Dr. Greg’s Dog Dish Diet

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In Memoriam

In the spirit of Easter, I’ve made some pretty special memorials for the lost companions of the friends the fuzzybutts have made on our travels.  Some big, others small.  Some living and organic, others static but eternal but I’ve always tried to do something singularly unique each time.

But the one I completed last week, I am particularly proud of.  A friend of mine collects sea glass in memory of Max, her Golden Retriever, and she kept the shards in various vases and jars.

I had this idea to suspend them in a false window that I designed and built so that the afternoon sun would illuminate the sea glass and she could add to it everytime as she scoured the rocky shoreline of Narragansett Bay, searching for her long lost memory of him.
2 Dogs 2,000 Miles

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Cool Tick images

Some cool Tick images:

Ticked Off Trannies protesters 2 Shankbone 2010 NYC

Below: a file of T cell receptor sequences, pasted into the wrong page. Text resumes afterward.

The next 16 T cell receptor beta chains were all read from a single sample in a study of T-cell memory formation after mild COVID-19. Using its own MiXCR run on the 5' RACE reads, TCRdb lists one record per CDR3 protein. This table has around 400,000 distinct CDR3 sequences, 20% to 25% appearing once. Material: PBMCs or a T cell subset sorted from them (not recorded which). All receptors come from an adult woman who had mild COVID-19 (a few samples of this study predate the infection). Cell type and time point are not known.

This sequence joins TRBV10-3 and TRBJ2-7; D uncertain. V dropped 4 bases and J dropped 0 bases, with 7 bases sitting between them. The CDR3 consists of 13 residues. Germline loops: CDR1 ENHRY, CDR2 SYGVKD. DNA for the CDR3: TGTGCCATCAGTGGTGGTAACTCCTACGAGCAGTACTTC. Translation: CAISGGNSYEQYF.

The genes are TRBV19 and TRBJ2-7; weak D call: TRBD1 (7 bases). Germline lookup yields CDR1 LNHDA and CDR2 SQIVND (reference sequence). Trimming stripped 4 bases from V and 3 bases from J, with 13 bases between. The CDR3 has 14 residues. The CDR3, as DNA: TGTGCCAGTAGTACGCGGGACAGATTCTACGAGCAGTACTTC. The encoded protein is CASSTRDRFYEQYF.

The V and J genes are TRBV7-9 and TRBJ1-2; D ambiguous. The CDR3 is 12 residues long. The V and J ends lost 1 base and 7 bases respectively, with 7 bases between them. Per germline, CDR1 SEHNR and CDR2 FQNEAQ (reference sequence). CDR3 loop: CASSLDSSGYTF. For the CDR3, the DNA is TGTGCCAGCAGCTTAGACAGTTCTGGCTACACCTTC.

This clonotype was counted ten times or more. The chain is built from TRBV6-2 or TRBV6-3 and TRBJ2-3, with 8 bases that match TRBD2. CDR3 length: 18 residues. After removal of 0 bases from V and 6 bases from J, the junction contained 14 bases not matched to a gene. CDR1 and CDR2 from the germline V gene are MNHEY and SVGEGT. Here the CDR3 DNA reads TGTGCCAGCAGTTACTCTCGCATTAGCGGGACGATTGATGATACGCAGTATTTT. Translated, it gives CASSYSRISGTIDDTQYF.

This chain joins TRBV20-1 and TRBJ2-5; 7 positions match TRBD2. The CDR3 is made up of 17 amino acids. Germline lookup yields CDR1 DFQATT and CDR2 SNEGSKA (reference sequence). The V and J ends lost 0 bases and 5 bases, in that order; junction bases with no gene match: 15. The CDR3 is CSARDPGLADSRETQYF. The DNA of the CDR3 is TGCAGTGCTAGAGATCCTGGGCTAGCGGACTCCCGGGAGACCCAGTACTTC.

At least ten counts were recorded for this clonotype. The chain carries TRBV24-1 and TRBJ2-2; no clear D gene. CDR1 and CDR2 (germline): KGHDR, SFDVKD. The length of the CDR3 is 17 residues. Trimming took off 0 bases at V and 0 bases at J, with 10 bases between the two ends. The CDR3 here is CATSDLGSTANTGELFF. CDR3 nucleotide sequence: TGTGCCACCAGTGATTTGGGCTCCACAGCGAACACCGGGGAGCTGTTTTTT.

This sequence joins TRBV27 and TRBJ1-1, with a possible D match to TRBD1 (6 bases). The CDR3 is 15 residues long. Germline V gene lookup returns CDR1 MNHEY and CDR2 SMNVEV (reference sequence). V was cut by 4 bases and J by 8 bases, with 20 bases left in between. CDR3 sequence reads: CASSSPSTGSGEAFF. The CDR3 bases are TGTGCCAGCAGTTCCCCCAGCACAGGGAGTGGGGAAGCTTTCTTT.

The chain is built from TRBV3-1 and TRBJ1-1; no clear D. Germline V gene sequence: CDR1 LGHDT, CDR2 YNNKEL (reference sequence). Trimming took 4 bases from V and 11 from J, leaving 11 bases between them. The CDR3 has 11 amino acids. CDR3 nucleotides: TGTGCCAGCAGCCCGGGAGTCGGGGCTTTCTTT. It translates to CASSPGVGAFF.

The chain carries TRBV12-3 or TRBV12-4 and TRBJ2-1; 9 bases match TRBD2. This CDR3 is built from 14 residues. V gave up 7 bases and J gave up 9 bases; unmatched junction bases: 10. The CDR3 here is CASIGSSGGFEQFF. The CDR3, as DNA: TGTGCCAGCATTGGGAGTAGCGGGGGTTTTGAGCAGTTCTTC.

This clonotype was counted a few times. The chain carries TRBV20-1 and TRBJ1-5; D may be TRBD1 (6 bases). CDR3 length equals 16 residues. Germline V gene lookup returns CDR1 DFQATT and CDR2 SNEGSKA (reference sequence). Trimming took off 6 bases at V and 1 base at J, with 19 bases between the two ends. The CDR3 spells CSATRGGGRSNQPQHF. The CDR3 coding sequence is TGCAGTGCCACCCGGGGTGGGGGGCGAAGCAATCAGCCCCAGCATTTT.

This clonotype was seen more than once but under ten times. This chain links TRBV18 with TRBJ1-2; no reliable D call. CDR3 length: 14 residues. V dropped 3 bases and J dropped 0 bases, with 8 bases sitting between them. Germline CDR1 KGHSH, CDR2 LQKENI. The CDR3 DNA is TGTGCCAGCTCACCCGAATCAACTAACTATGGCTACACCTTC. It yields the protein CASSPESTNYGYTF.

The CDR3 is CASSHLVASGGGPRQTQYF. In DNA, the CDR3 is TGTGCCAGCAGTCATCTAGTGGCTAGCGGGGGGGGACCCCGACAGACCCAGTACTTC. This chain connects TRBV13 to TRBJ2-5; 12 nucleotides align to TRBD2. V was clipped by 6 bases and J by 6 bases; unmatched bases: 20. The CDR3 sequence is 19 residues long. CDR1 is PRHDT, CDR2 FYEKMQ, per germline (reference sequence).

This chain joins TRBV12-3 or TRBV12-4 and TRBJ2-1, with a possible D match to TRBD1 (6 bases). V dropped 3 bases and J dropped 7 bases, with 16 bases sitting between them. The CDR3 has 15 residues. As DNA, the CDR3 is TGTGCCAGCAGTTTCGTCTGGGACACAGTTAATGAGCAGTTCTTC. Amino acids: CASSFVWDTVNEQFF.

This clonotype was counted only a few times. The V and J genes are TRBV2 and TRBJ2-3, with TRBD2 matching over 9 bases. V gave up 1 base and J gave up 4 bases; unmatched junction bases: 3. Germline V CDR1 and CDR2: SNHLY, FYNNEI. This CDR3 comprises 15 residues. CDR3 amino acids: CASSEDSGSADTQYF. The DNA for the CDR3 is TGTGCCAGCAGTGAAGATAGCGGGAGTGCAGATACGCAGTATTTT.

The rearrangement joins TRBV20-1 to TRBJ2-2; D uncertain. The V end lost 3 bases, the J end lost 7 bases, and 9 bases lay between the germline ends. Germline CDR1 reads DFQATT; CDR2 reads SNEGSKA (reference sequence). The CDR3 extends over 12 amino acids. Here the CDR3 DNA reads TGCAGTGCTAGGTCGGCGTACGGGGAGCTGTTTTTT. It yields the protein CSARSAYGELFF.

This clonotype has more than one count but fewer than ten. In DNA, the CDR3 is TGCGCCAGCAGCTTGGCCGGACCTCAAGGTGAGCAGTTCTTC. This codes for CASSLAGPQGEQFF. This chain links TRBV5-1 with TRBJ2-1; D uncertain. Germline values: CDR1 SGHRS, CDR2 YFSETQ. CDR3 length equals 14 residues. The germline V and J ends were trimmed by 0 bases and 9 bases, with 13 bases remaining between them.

Tick

Image by david_shankbone
Ticked-Off Trannies With Knives Shankbone blog post.

(About David Shankbone)

Ticked Off Trannies with Knives Cast Shot
Tick

Image by david_shankbone
Ticked-Off Trannies With Knives Shankbone blog post.

(About David Shankbone)

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Death Match: Social Media vs. Rotary

Two weeks ago, I had the honor of speaking at the AAHA National Convention as a part of the BlogPaws veterinary social media track. In a fit of what I can only imagine was perhaps a hypothermia-induced lapse in judgment, Bill Schroeder invited me to co-present for the day.

Bill Schroeder, Dr. Patrick Mahaney, that one person, Tom Collins, Dr. Lorie Huston, Kate Benjamin (courtesy Dr. Patrick Mahaney)

For those of you who don’t know, Bill helms In Touch Vet, a veterinary marketing company that works with 8,000 vet clinics across the country with website design and social media. And I, well, I manage one site, which is slightly less impressive, really. He’s spoken all over the world. I’ve spoken all over the midwest. I’m not entirely sure what he was thinking, but I didn’t want to correct his mistake, so I accepted his offer. And this is why: